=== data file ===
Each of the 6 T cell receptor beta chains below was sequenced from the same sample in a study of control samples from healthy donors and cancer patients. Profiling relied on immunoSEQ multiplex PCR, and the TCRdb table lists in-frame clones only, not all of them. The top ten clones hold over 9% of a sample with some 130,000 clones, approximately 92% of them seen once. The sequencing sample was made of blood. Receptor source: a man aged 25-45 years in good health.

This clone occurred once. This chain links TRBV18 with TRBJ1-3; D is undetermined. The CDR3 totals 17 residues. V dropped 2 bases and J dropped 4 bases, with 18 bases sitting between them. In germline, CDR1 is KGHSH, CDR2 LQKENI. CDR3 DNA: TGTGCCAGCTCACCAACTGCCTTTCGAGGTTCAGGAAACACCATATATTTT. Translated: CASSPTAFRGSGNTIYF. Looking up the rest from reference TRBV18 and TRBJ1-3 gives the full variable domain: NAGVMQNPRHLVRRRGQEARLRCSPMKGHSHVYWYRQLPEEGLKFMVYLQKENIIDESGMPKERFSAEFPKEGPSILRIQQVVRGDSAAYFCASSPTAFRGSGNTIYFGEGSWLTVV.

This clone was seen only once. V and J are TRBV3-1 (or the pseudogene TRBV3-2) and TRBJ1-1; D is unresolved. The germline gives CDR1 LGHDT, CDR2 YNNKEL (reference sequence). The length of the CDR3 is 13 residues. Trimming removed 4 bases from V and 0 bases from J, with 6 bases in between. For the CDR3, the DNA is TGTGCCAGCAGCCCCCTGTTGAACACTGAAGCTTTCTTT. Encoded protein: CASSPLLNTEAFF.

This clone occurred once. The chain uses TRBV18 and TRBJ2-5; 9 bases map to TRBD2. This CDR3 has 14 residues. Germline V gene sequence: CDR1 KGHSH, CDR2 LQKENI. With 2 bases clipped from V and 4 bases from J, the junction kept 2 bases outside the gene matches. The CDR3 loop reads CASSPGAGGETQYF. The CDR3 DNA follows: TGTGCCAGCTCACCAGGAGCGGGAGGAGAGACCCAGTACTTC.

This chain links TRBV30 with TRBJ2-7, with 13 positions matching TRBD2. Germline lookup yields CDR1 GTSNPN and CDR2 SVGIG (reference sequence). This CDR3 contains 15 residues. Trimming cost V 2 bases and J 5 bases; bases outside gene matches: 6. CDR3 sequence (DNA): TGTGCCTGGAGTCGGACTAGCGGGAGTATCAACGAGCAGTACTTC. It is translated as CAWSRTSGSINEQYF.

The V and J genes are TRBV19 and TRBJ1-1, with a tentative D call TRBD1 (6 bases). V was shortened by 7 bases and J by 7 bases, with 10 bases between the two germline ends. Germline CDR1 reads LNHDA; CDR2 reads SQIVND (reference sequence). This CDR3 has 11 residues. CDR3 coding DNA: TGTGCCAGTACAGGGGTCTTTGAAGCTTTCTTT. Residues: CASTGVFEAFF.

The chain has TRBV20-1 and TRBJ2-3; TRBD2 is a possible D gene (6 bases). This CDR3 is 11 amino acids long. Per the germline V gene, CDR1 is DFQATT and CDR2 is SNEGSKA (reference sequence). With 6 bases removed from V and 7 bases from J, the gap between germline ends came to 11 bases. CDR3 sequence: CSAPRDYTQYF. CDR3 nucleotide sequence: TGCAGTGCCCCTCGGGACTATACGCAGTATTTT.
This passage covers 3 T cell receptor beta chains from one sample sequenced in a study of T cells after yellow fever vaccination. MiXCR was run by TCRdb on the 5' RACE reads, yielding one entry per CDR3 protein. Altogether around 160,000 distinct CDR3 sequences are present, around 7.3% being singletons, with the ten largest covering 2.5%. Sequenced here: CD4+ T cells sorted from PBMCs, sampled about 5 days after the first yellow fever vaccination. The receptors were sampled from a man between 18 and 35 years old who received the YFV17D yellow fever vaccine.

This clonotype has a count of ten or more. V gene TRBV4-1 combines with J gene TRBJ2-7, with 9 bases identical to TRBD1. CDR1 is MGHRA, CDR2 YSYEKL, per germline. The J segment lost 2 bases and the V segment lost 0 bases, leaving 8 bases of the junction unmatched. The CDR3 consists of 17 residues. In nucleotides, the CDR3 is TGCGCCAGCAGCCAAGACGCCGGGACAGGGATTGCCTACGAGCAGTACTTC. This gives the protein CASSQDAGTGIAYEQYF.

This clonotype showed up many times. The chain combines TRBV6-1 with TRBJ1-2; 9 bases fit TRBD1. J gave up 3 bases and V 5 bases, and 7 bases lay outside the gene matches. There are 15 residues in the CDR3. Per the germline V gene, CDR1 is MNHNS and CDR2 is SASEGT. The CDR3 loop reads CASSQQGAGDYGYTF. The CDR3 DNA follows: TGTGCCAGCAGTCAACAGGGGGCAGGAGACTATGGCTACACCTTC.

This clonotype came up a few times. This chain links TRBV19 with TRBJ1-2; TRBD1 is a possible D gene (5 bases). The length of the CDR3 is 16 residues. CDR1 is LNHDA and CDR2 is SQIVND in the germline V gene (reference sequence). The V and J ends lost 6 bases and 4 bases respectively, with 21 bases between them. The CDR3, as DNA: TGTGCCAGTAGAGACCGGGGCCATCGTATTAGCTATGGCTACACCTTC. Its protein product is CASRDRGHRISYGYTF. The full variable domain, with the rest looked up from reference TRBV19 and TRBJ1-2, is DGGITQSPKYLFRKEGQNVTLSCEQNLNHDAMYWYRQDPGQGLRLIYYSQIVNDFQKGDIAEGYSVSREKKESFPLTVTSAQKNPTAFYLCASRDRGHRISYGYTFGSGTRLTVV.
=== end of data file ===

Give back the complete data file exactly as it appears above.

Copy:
Each of the 6 T cell receptor beta chains below was sequenced from the same sample in a study of control samples from healthy donors and cancer patients. Profiling relied on immunoSEQ multiplex PCR, and the TCRdb table lists in-frame clones only, not all of them. The top ten clones hold over 9% of a sample with some 130,000 clones, approximately 92% of them seen once. The sequencing sample was made of blood. Receptor source: a man aged 25-45 years in good health.

This clone occurred once. This chain links TRBV18 with TRBJ1-3; D is undetermined. The CDR3 totals 17 residues. V dropped 2 bases and J dropped 4 bases, with 18 bases sitting between them. In germline, CDR1 is KGHSH, CDR2 LQKENI. CDR3 DNA: TGTGCCAGCTCACCAACTGCCTTTCGAGGTTCAGGAAACACCATATATTTT. Translated: CASSPTAFRGSGNTIYF. Looking up the rest from reference TRBV18 and TRBJ1-3 gives the full variable domain: NAGVMQNPRHLVRRRGQEARLRCSPMKGHSHVYWYRQLPEEGLKFMVYLQKENIIDESGMPKERFSAEFPKEGPSILRIQQVVRGDSAAYFCASSPTAFRGSGNTIYFGEGSWLTVV.

This clone was seen only once. V and J are TRBV3-1 (or the pseudogene TRBV3-2) and TRBJ1-1; D is unresolved. The germline gives CDR1 LGHDT, CDR2 YNNKEL (reference sequence). The length of the CDR3 is 13 residues. Trimming removed 4 bases from V and 0 bases from J, with 6 bases in between. For the CDR3, the DNA is TGTGCCAGCAGCCCCCTGTTGAACACTGAAGCTTTCTTT. Encoded protein: CASSPLLNTEAFF.

This clone occurred once. The chain uses TRBV18 and TRBJ2-5; 9 bases map to TRBD2. This CDR3 has 14 residues. Germline V gene sequence: CDR1 KGHSH, CDR2 LQKENI. With 2 bases clipped from V and 4 bases from J, the junction kept 2 bases outside the gene matches. The CDR3 loop reads CASSPGAGGETQYF. The CDR3 DNA follows: TGTGCCAGCTCACCAGGAGCGGGAGGAGAGACCCAGTACTTC.

This chain links TRBV30 with TRBJ2-7, with 13 positions matching TRBD2. Germline lookup yields CDR1 GTSNPN and CDR2 SVGIG (reference sequence). This CDR3 contains 15 residues. Trimming cost V 2 bases and J 5 bases; bases outside gene matches: 6. CDR3 sequence (DNA): TGTGCCTGGAGTCGGACTAGCGGGAGTATCAACGAGCAGTACTTC. It is translated as CAWSRTSGSINEQYF.

The V and J genes are TRBV19 and TRBJ1-1, with a tentative D call TRBD1 (6 bases). V was shortened by 7 bases and J by 7 bases, with 10 bases between the two germline ends. Germline CDR1 reads LNHDA; CDR2 reads SQIVND (reference sequence). This CDR3 has 11 residues. CDR3 coding DNA: TGTGCCAGTACAGGGGTCTTTGAAGCTTTCTTT. Residues: CASTGVFEAFF.

The chain has TRBV20-1 and TRBJ2-3; TRBD2 is a possible D gene (6 bases). This CDR3 is 11 amino acids long. Per the germline V gene, CDR1 is DFQATT and CDR2 is SNEGSKA (reference sequence). With 6 bases removed from V and 7 bases from J, the gap between germline ends came to 11 bases. CDR3 sequence: CSAPRDYTQYF. CDR3 nucleotide sequence: TGCAGTGCCCCTCGGGACTATACGCAGTATTTT.
This passage covers 3 T cell receptor beta chains from one sample sequenced in a study of T cells after yellow fever vaccination. MiXCR was run by TCRdb on the 5' RACE reads, yielding one entry per CDR3 protein. Altogether around 160,000 distinct CDR3 sequences are present, around 7.3% being singletons, with the ten largest covering 2.5%. Sequenced here: CD4+ T cells sorted from PBMCs, sampled about 5 days after the first yellow fever vaccination. The receptors were sampled from a man between 18 and 35 years old who received the YFV17D yellow fever vaccine.

This clonotype has a count of ten or more. V gene TRBV4-1 combines with J gene TRBJ2-7, with 9 bases identical to TRBD1. CDR1 is MGHRA, CDR2 YSYEKL, per germline. The J segment lost 2 bases and the V segment lost 0 bases, leaving 8 bases of the junction unmatched. The CDR3 consists of 17 residues. In nucleotides, the CDR3 is TGCGCCAGCAGCCAAGACGCCGGGACAGGGATTGCCTACGAGCAGTACTTC. This gives the protein CASSQDAGTGIAYEQYF.

This clonotype showed up many times. The chain combines TRBV6-1 with TRBJ1-2; 9 bases fit TRBD1. J gave up 3 bases and V 5 bases, and 7 bases lay outside the gene matches. There are 15 residues in the CDR3. Per the germline V gene, CDR1 is MNHNS and CDR2 is SASEGT. The CDR3 loop reads CASSQQGAGDYGYTF. The CDR3 DNA follows: TGTGCCAGCAGTCAACAGGGGGCAGGAGACTATGGCTACACCTTC.

This clonotype came up a few times. This chain links TRBV19 with TRBJ1-2; TRBD1 is a possible D gene (5 bases). The length of the CDR3 is 16 residues. CDR1 is LNHDA and CDR2 is SQIVND in the germline V gene (reference sequence). The V and J ends lost 6 bases and 4 bases respectively, with 21 bases between them. The CDR3, as DNA: TGTGCCAGTAGAGACCGGGGCCATCGTATTAGCTATGGCTACACCTTC. Its protein product is CASRDRGHRISYGYTF. The full variable domain, with the rest looked up from reference TRBV19 and TRBJ1-2, is DGGITQSPKYLFRKEGQNVTLSCEQNLNHDAMYWYRQDPGQGLRLIYYSQIVNDFQKGDIAEGYSVSREKKESFPLTVTSAQKNPTAFYLCASRDRGHRISYGYTFGSGTRLTVV.